Tonga’s undersea fibre-optic cable was down for five weeks by a volcanic eruption but a full connection was restored to the main island of Tongatapu this afternoon February 22.
For the first time in more than a month, many people were able to contact their families overseas, update their statuses and read the news online.
“Both T.C.C & Digicel is restoring fibre cable internet services”, reported Radio Nuku’alofa 88.6FM this afternoon.
“No doubt a lot of you here in Tongatapu & ‘Eua are experiencing fast Fiber-optic internet”.
Local resident Paulo Lātu said on his Facebook account this afternoon: “Thanks optic fibre internet. We can now see the world”.
Tonga’s 827km cable which connects the country to the outside world was severed after the huge volcanic eruption on January 15.
It followed with the government striking a deal to get satellite connectivity through a 2G wireless connection being established on the main island, using a satellite dish but the service was patchy, and internet services ran slowly.
It is understood the fibre connections to Vava’u and Ha’apai groups have yet to be fixed.
The current Prime Minister Hu’akavameiliku was at the centre of a controversial deal with internet provider Hawaiki when he was Minister of Environment and Communications.
Hon Hu’akavameiliku signed a TOP$50 million contract so that the company could install a second fibre internet cable.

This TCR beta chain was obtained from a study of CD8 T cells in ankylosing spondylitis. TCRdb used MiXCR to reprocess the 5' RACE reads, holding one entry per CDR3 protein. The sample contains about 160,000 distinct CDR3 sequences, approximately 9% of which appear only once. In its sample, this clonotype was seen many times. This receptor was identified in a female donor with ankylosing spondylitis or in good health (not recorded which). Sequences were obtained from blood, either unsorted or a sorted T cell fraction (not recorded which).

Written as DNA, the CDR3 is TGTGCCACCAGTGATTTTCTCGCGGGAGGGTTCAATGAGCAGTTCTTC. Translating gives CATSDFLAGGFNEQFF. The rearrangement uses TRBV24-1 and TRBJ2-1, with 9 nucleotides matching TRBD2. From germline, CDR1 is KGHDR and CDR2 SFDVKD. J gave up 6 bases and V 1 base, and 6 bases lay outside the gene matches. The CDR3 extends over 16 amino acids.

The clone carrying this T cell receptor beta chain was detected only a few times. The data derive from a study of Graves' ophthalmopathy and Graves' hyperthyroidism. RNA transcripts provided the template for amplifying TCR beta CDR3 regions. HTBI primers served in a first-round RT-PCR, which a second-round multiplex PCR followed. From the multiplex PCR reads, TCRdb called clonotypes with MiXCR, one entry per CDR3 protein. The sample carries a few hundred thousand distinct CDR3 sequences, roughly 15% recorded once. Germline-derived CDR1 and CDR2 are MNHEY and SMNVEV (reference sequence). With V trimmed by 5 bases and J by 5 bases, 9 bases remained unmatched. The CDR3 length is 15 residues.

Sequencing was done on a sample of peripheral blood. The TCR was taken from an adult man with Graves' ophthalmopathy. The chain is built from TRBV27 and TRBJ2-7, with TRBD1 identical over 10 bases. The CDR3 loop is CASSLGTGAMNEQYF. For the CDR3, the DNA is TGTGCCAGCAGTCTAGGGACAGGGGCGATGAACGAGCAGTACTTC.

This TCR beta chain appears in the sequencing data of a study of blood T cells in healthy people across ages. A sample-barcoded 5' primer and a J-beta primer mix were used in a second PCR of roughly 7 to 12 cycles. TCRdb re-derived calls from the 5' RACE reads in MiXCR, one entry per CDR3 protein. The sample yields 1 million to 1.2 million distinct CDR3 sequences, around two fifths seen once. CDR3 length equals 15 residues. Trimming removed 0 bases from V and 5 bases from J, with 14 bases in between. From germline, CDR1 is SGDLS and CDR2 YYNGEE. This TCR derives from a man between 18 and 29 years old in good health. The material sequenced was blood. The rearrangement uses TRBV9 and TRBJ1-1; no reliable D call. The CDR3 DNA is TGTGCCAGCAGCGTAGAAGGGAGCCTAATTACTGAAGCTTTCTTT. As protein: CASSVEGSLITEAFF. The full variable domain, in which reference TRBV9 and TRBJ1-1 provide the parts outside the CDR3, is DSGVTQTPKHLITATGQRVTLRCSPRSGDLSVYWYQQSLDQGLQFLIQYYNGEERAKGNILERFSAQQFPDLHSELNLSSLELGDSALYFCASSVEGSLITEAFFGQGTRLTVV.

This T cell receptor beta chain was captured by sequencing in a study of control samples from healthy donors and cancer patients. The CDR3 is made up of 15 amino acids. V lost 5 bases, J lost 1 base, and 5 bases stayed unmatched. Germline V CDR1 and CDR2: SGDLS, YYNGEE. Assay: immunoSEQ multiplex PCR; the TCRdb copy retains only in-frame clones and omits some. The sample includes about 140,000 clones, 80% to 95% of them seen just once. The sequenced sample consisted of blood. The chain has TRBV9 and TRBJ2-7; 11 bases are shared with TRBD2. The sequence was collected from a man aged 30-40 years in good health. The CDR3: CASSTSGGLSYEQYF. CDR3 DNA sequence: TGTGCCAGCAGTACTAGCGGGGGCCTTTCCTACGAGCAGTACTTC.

Tonga paid TOP$6 million dollars so that the Hawaiki cable connecting New Zealand and Australia to Hawai’i and Los Angeles was connected to the Vava’u fibre cable in Tonga.
However, in 2019 the then Tonga Cable Ltd (TCL) Director Paula Piveni Piukala and former Minister of Trade and Economic Development Tu’i Uata were sent to Auckland to seek advice on the deal.
Hon. Uata said TCL had questioned whether the large sums being paid from taxpayers’ money were justified.
Piukala said at the time it “did not make sense” to pay such a large amount of money just in case the cable might be damaged in the future.
Tonga also had an agreement with French company Alcatel for the provision of a fibre optic cable system connecting Nuku’alofa and Vava’u with a branch to Ha’apai.
The World Bank has funded $50 million for Tonga’s high-speed internet cable which was launched in 2013.
Tonga asked the Bank to also fund a back up, or redundancy cable but the Bank said it was not financially viable.